So how is it, that after more than two years of writing this blog, I've yet to mention what is perhaps the most infamous of plant types - the carnivorous plant? Well, I'll delay no longer and share some images of Nepenthes densiflora, which can also be referred to as pitcher plants or monkey cups.
To be utterly specific, the term pitcher plant refers to two different families of carnivorous plants: Nepenthaceae, which are old world vining plants and Sarraceniaceae, which are terrestrial new world pitcher plants. Nepenthes is the only genera in its family, whereas three genera exist in the Sarraceniaceae family.
Nepenthes leaves initially look quite ordinary, but soon a tendril forms at the tip which eventually becomes a pitcher or cup. The "lid" that forms above the pitcher is not to keep insects from escaping but instead is to protect the cup as it develops. When the pitcher is finally ready to capture its prey the lid opens more fully.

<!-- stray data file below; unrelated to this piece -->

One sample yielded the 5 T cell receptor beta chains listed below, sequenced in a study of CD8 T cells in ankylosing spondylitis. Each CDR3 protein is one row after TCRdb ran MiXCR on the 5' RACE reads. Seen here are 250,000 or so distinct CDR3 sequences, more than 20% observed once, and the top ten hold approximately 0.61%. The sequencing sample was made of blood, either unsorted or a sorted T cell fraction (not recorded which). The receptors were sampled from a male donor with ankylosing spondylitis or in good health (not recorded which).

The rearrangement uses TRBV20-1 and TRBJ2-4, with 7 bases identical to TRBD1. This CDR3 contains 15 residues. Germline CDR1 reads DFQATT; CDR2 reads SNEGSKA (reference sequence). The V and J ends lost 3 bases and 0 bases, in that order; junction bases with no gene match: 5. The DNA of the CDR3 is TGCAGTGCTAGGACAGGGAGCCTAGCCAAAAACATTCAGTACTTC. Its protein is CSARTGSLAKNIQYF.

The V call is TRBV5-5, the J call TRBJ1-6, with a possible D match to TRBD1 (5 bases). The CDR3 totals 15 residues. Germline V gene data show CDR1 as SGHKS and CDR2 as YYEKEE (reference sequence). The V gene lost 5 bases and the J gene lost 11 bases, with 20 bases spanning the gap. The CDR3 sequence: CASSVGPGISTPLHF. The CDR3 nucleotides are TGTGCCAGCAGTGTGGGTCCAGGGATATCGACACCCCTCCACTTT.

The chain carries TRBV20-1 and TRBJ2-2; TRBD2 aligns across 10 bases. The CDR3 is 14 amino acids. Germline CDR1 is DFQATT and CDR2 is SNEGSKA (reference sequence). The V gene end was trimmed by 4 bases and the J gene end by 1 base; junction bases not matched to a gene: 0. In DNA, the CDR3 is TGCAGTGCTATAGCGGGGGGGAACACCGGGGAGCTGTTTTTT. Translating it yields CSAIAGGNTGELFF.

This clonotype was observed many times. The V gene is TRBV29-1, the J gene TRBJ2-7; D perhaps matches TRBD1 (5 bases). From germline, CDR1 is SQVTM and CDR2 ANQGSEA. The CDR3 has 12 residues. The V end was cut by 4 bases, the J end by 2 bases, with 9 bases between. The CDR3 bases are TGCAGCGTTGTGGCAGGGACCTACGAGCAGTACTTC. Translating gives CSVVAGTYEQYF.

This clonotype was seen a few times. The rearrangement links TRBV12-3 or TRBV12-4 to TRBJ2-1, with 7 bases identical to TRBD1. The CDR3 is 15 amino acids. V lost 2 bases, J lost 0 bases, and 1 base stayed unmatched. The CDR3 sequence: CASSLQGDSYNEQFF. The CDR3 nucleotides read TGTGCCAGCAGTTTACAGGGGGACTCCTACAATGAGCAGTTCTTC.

When the cup gets larger, it begins to inflate with air and consequently it collects liquid. The plant begins to emit an odor of nectar to entice insects. The insect enters the pitcher - perhaps alighting on the toothed peristome (rolled leaf) at the top of the cup. When it tries to walk on the peristome, the surface essentially flakes away, causing it to slip down the sides of the pitcher and into the liquid. As the insect struggles to escape, the movement triggers plant glands to emit digestive acids which can render a midge fly to a mere memory in hours. The largest of the pitchers, Nepenthes rajah can even digest mice!
Nepenthes is not the only beneficiary of the prey it traps. Over 150 species have adapted to survive the diabolical morphology of the pitcher plant. Mosquito larvae live in the pitcher and find sustenance in the decaying remains of insects and some species of Nepenthes even have developed "pockets" in their stems to provide habitat for ants. The ants crawl into the pitcher to help themselves to a freshly-trapped fly, bring the fly to the peristome and dismember it. Smaller pieces of the fly fall back into the phytotelma (a water body formed by a plant) and are digested. Crab spiders and frogs have also learned to benefit from some species of Nepenthes. However, that doesn't include Nepenthes rajah - which can make a diet out of frogs quite easily.
Nepenthes densiflora is native to the Sumatran highlands and thrives best in elevations of 8000 feet or more. The genus name is compliments of Linnaeus himself. It's assumed by most that he was referring to the mythological elixir Nepenthe which is referenced in Homer's Odyssey.